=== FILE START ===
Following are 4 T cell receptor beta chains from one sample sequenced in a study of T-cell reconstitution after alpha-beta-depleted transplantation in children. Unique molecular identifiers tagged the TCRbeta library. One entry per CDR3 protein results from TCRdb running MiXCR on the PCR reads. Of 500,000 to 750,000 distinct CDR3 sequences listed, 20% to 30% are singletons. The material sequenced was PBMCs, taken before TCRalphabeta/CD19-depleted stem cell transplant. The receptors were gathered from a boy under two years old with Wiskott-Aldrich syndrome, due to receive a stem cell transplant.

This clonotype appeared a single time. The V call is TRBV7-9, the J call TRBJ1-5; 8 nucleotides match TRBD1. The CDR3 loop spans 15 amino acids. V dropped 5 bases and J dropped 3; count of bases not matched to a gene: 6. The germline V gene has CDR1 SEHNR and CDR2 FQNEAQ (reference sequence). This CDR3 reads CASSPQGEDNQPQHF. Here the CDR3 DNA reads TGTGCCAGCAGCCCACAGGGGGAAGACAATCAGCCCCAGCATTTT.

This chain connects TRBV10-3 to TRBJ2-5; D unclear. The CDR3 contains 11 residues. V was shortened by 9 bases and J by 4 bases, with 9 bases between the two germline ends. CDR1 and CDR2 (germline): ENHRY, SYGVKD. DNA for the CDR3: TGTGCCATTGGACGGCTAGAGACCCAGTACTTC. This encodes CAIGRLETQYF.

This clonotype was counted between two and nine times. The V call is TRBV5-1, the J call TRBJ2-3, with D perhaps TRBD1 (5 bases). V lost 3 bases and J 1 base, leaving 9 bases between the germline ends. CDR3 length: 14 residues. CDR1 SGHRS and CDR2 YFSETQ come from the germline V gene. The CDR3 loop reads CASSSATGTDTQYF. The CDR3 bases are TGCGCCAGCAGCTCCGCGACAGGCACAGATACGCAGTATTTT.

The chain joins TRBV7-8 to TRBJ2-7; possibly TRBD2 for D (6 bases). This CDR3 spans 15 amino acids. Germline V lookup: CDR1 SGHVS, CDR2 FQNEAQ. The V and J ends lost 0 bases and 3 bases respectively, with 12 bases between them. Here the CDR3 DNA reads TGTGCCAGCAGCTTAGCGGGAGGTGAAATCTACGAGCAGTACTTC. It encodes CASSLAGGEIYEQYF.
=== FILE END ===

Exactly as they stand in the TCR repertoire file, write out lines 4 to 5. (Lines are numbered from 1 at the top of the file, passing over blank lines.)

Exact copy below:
This clonotype was counted between two and nine times. The V call is TRBV5-1, the J call TRBJ2-3, with D perhaps TRBD1 (5 bases). V lost 3 bases and J 1 base, leaving 9 bases between the germline ends. CDR3 length: 14 residues. CDR1 SGHRS and CDR2 YFSETQ come from the germline V gene. The CDR3 loop reads CASSSATGTDTQYF. The CDR3 bases are TGCGCCAGCAGCTCCGCGACAGGCACAGATACGCAGTATTTT.

The chain joins TRBV7-8 to TRBJ2-7; possibly TRBD2 for D (6 bases). This CDR3 spans 15 amino acids. Germline V lookup: CDR1 SGHVS, CDR2 FQNEAQ. The V and J ends lost 0 bases and 3 bases respectively, with 12 bases between them. Here the CDR3 DNA reads TGTGCCAGCAGCTTAGCGGGAGGTGAAATCTACGAGCAGTACTTC. It encodes CASSLAGGEIYEQYF.